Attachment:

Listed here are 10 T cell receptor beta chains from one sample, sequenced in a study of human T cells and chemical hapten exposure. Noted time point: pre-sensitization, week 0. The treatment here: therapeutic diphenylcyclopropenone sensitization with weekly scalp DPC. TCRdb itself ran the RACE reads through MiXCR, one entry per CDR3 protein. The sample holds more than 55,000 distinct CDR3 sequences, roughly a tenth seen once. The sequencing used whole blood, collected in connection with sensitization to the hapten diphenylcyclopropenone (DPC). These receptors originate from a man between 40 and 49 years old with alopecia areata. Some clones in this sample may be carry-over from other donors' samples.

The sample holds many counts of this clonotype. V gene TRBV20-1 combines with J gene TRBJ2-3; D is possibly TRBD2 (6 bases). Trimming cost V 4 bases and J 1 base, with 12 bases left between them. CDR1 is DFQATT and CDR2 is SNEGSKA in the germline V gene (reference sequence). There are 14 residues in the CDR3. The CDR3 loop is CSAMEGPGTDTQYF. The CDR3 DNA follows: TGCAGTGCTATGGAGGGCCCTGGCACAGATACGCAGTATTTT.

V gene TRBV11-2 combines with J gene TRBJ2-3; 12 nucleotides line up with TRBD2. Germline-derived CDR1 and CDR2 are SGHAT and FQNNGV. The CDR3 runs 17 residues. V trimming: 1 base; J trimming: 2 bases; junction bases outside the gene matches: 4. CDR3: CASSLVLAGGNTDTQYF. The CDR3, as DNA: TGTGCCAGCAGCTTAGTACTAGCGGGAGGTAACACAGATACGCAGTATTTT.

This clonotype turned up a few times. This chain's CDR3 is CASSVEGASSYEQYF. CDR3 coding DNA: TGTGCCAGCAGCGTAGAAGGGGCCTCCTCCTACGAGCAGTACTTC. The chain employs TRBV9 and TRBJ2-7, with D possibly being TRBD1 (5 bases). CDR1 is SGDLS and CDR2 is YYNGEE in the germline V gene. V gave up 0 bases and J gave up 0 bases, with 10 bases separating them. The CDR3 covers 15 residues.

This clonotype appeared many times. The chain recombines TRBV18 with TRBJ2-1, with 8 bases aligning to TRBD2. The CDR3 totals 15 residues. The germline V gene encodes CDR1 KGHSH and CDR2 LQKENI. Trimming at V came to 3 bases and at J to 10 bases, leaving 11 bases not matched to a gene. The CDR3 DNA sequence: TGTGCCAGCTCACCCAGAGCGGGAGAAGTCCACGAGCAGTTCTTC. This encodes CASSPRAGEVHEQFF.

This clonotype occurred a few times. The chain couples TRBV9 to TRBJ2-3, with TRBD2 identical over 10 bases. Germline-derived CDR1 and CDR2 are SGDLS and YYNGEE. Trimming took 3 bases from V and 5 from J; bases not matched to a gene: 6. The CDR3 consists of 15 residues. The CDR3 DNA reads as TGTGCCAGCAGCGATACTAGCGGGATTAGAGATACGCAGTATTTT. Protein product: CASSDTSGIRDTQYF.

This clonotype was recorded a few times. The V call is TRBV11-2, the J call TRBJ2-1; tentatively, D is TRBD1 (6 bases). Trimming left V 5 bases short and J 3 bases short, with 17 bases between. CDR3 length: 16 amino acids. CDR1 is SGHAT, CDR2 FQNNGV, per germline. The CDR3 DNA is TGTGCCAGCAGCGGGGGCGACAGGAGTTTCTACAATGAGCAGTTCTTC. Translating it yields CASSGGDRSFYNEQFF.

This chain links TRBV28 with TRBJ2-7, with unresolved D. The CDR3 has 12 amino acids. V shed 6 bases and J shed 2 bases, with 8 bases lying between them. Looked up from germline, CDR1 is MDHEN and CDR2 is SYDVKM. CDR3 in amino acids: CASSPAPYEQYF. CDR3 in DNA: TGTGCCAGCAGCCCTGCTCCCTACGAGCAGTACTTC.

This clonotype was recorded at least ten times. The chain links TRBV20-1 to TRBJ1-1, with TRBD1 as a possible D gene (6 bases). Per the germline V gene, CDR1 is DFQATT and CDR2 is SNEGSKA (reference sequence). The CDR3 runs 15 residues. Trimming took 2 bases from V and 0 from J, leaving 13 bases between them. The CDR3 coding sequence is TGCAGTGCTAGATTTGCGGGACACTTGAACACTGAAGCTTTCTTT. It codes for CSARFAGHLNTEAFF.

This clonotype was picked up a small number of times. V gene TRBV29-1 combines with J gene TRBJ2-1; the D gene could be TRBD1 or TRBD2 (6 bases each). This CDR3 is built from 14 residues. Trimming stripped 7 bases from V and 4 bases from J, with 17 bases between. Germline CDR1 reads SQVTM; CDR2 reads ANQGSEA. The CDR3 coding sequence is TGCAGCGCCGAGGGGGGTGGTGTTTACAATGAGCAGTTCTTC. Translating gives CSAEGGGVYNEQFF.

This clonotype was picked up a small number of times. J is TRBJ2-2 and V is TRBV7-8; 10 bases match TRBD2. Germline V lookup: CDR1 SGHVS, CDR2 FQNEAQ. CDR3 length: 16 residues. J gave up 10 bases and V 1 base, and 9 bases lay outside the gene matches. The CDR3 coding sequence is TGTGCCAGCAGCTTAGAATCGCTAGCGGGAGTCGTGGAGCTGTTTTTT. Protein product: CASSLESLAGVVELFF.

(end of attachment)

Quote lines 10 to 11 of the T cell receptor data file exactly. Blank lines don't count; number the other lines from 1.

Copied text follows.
This clonotype was picked up a small number of times. V gene TRBV29-1 combines with J gene TRBJ2-1; the D gene could be TRBD1 or TRBD2 (6 bases each). This CDR3 is built from 14 residues. Trimming stripped 7 bases from V and 4 bases from J, with 17 bases between. Germline CDR1 reads SQVTM; CDR2 reads ANQGSEA. The CDR3 coding sequence is TGCAGCGCCGAGGGGGGTGGTGTTTACAATGAGCAGTTCTTC. Translating gives CSAEGGGVYNEQFF.

This clonotype was picked up a small number of times. J is TRBJ2-2 and V is TRBV7-8; 10 bases match TRBD2. Germline V lookup: CDR1 SGHVS, CDR2 FQNEAQ. CDR3 length: 16 residues. J gave up 10 bases and V 1 base, and 9 bases lay outside the gene matches. The CDR3 coding sequence is TGTGCCAGCAGCTTAGAATCGCTAGCGGGAGTCGTGGAGCTGTTTTTT. Protein product: CASSLESLAGVVELFF.